I’ve also scrapped the previous file uploader I was using for people to send me their tracks for mastering or mixdowns. Truth be told, the system I rolled out a couple of months ago turned out to be just not that robust, and people kept having issues with files stalling halfway through the upload. I apologize for the inconvenience the old method caused, it was highly recommended, but I never anticipated how fiddly it was going to be to use.  After extensively trying out many different alternatives, I’ve based the new uploader on’s slick and easy to use interface.

Aside from being much less prone to stalling during transfers, it’s also simple to use, accepts files up to 2GB, and will send you an email confirmation so you know for sure that the file has been successfully transferred. Currently it’s based on Adobe Flash, but an html5 version is due any day now for those that don’t want to use Flash-based web tools. Of course, I’ll still accept files via all the other major file transfer sites like Dropbox, Soundcloud, Sendspace, Rapidshare, etc. I do ask that you not send me files via sites that require a wait to download the files, or ask me to click through a bunch of ads to access them.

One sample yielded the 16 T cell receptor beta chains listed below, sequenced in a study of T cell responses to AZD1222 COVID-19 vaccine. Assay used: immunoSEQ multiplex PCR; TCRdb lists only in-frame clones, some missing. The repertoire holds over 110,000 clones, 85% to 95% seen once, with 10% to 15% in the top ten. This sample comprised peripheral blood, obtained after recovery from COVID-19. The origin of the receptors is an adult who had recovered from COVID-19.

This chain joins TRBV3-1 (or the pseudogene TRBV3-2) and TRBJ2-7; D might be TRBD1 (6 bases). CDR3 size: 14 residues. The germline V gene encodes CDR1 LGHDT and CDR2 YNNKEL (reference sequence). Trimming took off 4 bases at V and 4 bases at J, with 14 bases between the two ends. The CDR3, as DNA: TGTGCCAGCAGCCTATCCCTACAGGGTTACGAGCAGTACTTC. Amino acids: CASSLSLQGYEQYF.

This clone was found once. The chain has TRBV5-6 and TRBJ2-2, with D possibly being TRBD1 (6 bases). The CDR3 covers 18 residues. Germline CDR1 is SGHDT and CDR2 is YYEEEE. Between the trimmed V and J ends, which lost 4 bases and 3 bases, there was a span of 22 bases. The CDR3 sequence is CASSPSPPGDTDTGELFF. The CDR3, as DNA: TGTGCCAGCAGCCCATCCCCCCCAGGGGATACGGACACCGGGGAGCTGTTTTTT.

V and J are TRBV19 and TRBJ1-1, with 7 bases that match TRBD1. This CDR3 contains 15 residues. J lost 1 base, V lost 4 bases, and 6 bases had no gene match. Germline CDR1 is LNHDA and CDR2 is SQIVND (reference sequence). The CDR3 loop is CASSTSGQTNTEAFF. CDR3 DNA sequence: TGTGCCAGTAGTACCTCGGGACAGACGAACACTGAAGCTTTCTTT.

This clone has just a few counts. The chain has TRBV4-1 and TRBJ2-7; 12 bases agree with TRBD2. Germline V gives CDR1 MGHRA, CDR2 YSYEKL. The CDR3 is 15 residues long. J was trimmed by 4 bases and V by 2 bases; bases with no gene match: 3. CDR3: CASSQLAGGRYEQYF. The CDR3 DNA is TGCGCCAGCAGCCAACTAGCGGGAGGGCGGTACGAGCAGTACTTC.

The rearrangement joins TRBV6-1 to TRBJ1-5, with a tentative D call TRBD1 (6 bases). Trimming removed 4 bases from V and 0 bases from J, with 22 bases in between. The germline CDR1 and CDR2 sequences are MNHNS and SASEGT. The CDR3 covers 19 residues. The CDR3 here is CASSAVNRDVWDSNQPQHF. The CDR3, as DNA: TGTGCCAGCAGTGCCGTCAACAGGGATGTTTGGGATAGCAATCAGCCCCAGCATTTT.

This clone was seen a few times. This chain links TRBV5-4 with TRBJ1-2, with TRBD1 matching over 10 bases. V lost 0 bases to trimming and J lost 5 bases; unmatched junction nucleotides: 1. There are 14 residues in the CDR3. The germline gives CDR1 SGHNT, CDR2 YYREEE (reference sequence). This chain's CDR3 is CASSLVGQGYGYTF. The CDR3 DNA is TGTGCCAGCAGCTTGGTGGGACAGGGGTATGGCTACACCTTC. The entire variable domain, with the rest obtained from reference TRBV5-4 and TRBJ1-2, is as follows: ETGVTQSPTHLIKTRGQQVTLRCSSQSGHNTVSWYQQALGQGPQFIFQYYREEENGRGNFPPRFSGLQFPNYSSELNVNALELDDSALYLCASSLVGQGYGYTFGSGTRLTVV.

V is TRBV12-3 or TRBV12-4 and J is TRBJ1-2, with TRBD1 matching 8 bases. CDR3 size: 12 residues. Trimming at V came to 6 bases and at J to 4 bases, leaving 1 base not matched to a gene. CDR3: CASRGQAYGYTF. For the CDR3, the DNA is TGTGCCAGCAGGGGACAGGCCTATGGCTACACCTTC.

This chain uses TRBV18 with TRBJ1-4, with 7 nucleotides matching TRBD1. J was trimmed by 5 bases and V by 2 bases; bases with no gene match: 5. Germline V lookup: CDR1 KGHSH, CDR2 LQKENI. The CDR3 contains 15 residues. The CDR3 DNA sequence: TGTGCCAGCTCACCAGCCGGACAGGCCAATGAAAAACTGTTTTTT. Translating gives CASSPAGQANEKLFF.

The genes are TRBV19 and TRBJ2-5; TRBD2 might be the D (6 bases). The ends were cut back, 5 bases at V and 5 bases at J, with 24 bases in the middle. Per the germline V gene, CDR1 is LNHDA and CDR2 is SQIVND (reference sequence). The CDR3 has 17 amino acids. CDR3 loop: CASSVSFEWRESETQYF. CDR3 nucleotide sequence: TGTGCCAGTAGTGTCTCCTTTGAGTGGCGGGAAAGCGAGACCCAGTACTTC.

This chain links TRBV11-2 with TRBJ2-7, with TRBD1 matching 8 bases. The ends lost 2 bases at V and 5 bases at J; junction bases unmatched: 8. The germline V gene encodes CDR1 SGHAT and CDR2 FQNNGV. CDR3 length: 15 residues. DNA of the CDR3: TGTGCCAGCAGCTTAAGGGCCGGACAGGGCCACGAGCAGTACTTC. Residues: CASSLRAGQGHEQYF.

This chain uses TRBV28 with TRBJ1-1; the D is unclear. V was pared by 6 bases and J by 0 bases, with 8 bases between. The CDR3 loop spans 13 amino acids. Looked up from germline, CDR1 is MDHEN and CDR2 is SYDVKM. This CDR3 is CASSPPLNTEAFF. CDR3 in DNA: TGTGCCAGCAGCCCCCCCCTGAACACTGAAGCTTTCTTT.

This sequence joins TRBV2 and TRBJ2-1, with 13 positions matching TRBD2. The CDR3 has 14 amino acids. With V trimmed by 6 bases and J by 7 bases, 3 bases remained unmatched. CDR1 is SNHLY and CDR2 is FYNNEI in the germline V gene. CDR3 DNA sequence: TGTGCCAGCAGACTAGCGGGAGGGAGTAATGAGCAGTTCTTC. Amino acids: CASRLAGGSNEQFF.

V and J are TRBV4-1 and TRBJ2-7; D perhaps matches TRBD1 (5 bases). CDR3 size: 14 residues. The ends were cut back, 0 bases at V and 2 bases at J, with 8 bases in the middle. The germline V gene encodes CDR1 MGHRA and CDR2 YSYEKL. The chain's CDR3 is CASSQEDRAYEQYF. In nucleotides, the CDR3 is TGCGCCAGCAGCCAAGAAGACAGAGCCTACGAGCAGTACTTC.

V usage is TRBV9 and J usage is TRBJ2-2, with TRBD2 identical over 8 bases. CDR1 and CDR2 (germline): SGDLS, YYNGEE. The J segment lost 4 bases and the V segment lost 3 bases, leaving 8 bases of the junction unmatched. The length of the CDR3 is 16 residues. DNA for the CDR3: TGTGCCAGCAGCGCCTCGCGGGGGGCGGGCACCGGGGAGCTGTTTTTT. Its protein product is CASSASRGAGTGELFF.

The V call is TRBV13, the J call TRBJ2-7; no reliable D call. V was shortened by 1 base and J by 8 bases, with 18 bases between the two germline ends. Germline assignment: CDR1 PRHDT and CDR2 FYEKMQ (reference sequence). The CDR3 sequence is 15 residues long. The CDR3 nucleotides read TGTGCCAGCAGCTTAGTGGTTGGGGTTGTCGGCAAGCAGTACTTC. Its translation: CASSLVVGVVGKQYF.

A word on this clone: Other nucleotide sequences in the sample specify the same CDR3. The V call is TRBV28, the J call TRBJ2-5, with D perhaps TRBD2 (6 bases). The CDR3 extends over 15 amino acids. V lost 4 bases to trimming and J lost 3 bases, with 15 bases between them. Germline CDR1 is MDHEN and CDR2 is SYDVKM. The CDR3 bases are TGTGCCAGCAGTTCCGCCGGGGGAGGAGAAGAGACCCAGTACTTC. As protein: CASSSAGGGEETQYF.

In addition to the changes to the website, the studio itself has received a complete upgrade to all the acoustic treatment previously in place. GIK Acoustics’ US office was most helpful in fabricating the pieces the I needed specific to the needs of my studio, and the result is that a great sounding room is now even more accurate. If any of you are ever in Seattle, you’re more than welcome to stop by and hear just how incredible your music can sound in a room designed solely for that purpose.